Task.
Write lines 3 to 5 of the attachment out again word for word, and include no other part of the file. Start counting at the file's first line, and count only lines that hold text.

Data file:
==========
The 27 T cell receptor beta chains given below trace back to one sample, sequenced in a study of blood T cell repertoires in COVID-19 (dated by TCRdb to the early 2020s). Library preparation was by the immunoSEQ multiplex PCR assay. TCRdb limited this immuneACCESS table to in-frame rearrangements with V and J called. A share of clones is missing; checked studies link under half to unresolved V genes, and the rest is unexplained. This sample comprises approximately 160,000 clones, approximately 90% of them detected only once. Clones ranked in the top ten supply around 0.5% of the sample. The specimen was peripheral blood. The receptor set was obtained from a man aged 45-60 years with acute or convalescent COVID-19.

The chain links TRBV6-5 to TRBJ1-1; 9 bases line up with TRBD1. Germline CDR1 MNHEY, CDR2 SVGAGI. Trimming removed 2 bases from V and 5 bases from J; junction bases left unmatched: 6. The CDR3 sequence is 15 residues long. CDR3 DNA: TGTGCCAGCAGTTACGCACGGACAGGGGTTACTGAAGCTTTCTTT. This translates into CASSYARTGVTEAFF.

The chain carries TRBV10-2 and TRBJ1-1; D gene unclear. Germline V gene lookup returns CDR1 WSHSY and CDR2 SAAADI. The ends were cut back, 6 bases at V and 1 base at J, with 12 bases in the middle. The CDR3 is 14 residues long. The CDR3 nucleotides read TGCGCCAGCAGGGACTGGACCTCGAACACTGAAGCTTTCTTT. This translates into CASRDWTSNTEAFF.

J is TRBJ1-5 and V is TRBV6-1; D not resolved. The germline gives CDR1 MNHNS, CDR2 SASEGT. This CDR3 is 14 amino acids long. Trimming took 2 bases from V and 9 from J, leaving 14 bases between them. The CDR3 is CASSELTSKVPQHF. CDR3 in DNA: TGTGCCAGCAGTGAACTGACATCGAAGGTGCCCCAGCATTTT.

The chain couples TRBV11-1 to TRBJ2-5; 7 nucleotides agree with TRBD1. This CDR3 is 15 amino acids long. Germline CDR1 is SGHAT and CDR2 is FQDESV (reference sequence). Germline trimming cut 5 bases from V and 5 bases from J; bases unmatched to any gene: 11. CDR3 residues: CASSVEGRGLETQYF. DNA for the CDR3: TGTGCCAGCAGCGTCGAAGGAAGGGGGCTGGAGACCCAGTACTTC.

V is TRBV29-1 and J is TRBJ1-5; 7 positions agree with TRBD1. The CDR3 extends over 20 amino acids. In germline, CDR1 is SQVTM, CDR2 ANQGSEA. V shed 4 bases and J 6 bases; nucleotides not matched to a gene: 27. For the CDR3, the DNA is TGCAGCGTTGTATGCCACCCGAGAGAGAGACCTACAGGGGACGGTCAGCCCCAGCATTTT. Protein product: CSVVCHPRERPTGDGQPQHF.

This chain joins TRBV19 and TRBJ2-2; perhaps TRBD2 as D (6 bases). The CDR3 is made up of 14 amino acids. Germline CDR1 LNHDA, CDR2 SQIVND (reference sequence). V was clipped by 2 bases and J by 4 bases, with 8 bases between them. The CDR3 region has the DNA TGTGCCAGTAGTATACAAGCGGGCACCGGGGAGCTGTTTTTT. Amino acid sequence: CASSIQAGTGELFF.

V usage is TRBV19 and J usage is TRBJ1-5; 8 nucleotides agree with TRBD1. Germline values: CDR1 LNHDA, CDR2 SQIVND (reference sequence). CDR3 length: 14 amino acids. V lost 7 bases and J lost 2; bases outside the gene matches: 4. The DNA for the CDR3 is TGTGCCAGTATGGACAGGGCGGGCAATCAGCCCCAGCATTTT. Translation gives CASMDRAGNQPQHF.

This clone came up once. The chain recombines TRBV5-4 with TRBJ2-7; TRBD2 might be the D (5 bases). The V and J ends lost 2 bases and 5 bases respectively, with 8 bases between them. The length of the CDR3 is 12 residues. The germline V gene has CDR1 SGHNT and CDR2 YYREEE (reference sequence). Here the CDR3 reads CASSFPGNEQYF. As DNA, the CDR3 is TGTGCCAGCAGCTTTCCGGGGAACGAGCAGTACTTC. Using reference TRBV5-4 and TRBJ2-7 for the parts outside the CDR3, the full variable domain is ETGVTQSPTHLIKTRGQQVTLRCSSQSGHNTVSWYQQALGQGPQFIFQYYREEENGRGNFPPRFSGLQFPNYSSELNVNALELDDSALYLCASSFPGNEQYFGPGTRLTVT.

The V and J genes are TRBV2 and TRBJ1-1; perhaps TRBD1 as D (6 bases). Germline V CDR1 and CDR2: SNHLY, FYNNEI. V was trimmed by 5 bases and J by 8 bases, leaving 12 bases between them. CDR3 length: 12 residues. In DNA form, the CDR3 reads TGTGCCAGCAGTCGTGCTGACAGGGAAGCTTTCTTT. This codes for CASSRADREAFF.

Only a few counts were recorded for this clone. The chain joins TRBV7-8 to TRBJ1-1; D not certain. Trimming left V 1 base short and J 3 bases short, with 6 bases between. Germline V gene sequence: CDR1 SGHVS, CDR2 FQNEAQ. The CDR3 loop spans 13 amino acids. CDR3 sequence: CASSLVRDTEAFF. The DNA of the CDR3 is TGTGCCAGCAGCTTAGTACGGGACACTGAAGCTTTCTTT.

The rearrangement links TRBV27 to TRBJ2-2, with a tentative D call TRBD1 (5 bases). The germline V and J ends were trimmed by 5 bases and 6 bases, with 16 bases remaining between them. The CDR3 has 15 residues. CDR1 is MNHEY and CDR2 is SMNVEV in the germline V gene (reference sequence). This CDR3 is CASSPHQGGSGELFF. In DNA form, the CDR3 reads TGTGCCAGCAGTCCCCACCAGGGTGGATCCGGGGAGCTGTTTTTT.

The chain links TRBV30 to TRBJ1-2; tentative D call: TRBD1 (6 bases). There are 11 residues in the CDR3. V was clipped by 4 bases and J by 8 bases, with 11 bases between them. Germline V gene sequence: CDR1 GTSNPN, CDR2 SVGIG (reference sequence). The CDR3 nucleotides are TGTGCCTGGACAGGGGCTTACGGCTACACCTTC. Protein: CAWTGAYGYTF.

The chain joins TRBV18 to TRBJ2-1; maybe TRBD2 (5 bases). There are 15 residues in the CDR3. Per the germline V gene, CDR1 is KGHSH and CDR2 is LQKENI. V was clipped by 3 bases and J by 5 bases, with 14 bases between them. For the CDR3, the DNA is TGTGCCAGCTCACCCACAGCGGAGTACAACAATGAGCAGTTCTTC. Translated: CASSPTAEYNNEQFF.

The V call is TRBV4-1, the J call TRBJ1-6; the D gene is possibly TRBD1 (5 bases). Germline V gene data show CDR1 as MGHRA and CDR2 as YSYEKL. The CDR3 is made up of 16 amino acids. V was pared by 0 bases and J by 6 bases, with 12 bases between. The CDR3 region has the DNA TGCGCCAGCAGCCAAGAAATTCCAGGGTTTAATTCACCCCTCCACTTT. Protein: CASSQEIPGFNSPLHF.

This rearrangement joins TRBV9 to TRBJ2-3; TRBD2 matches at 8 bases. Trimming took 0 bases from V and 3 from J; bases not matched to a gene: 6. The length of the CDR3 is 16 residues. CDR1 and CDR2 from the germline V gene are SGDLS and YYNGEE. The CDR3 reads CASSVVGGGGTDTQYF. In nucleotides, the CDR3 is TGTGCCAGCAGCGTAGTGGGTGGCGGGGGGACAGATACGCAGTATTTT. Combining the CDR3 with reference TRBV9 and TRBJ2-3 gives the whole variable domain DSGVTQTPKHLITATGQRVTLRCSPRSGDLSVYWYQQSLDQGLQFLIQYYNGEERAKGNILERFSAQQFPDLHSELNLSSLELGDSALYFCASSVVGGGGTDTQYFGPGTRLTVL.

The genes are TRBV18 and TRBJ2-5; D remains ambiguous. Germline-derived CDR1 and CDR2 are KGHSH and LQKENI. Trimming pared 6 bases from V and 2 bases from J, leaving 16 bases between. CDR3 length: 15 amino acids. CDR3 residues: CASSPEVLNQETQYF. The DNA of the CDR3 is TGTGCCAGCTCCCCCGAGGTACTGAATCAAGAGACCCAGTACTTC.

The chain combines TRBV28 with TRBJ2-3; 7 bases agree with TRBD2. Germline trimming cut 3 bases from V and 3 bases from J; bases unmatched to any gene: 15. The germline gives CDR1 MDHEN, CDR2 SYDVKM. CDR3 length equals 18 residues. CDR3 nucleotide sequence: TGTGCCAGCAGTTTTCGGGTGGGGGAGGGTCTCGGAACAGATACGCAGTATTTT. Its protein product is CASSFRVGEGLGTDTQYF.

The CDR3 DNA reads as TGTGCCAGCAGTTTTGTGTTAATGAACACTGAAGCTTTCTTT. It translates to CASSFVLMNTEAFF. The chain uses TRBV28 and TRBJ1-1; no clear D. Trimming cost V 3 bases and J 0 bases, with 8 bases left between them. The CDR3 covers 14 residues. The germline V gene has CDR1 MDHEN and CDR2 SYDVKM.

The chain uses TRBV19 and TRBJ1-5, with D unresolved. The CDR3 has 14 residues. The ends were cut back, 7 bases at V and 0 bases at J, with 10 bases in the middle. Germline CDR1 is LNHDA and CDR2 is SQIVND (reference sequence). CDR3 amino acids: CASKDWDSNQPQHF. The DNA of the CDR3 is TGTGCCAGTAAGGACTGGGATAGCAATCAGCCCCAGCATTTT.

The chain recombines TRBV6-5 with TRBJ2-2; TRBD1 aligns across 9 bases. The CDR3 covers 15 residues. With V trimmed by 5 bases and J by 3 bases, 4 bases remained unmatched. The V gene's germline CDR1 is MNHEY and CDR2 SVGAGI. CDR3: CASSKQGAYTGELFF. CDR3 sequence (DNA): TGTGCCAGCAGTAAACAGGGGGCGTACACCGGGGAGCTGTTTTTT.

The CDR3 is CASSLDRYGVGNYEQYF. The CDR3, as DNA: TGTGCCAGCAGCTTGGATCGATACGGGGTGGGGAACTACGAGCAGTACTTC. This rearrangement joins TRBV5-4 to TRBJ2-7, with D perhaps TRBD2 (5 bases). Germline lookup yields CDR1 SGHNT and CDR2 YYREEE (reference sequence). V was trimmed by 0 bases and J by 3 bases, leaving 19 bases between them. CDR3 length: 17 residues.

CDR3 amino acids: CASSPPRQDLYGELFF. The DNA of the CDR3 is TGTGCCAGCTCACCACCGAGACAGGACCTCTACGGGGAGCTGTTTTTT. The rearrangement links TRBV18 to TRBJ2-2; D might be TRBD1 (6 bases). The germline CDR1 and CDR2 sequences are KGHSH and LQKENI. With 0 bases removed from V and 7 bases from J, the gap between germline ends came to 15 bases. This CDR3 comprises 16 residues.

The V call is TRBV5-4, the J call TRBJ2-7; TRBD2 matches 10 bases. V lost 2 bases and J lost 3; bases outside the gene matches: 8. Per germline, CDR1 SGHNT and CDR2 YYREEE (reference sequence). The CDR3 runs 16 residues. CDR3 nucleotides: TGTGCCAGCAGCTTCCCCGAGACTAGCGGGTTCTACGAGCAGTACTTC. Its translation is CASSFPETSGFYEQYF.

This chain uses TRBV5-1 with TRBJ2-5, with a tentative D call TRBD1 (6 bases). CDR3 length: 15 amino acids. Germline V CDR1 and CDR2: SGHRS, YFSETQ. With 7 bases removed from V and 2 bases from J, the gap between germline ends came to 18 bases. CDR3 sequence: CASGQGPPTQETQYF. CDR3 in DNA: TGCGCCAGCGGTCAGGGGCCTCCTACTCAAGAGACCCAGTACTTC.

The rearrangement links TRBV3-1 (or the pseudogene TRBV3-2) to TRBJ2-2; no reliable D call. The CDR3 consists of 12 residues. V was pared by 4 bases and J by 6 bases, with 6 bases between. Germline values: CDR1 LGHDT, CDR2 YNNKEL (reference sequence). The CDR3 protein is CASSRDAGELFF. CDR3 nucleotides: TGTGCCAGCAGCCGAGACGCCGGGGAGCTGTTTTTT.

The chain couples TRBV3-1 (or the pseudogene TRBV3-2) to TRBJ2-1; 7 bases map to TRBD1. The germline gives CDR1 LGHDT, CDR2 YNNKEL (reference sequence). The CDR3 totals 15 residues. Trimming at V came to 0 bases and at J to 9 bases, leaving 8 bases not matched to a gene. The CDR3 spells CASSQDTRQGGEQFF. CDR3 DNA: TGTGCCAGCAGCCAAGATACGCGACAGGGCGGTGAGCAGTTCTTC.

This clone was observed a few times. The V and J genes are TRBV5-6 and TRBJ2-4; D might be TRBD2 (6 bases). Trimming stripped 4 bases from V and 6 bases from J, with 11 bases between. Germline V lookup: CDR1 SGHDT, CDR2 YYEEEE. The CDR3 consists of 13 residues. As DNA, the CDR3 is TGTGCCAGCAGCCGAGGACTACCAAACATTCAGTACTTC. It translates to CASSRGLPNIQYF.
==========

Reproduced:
The chain carries TRBV10-2 and TRBJ1-1; D gene unclear. Germline V gene lookup returns CDR1 WSHSY and CDR2 SAAADI. The ends were cut back, 6 bases at V and 1 base at J, with 12 bases in the middle. The CDR3 is 14 residues long. The CDR3 nucleotides read TGCGCCAGCAGGGACTGGACCTCGAACACTGAAGCTTTCTTT. This translates into CASRDWTSNTEAFF.

J is TRBJ1-5 and V is TRBV6-1; D not resolved. The germline gives CDR1 MNHNS, CDR2 SASEGT. This CDR3 is 14 amino acids long. Trimming took 2 bases from V and 9 from J, leaving 14 bases between them. The CDR3 is CASSELTSKVPQHF. CDR3 in DNA: TGTGCCAGCAGTGAACTGACATCGAAGGTGCCCCAGCATTTT.

The chain couples TRBV11-1 to TRBJ2-5; 7 nucleotides agree with TRBD1. This CDR3 is 15 amino acids long. Germline CDR1 is SGHAT and CDR2 is FQDESV (reference sequence). Germline trimming cut 5 bases from V and 5 bases from J; bases unmatched to any gene: 11. CDR3 residues: CASSVEGRGLETQYF. DNA for the CDR3: TGTGCCAGCAGCGTCGAAGGAAGGGGGCTGGAGACCCAGTACTTC.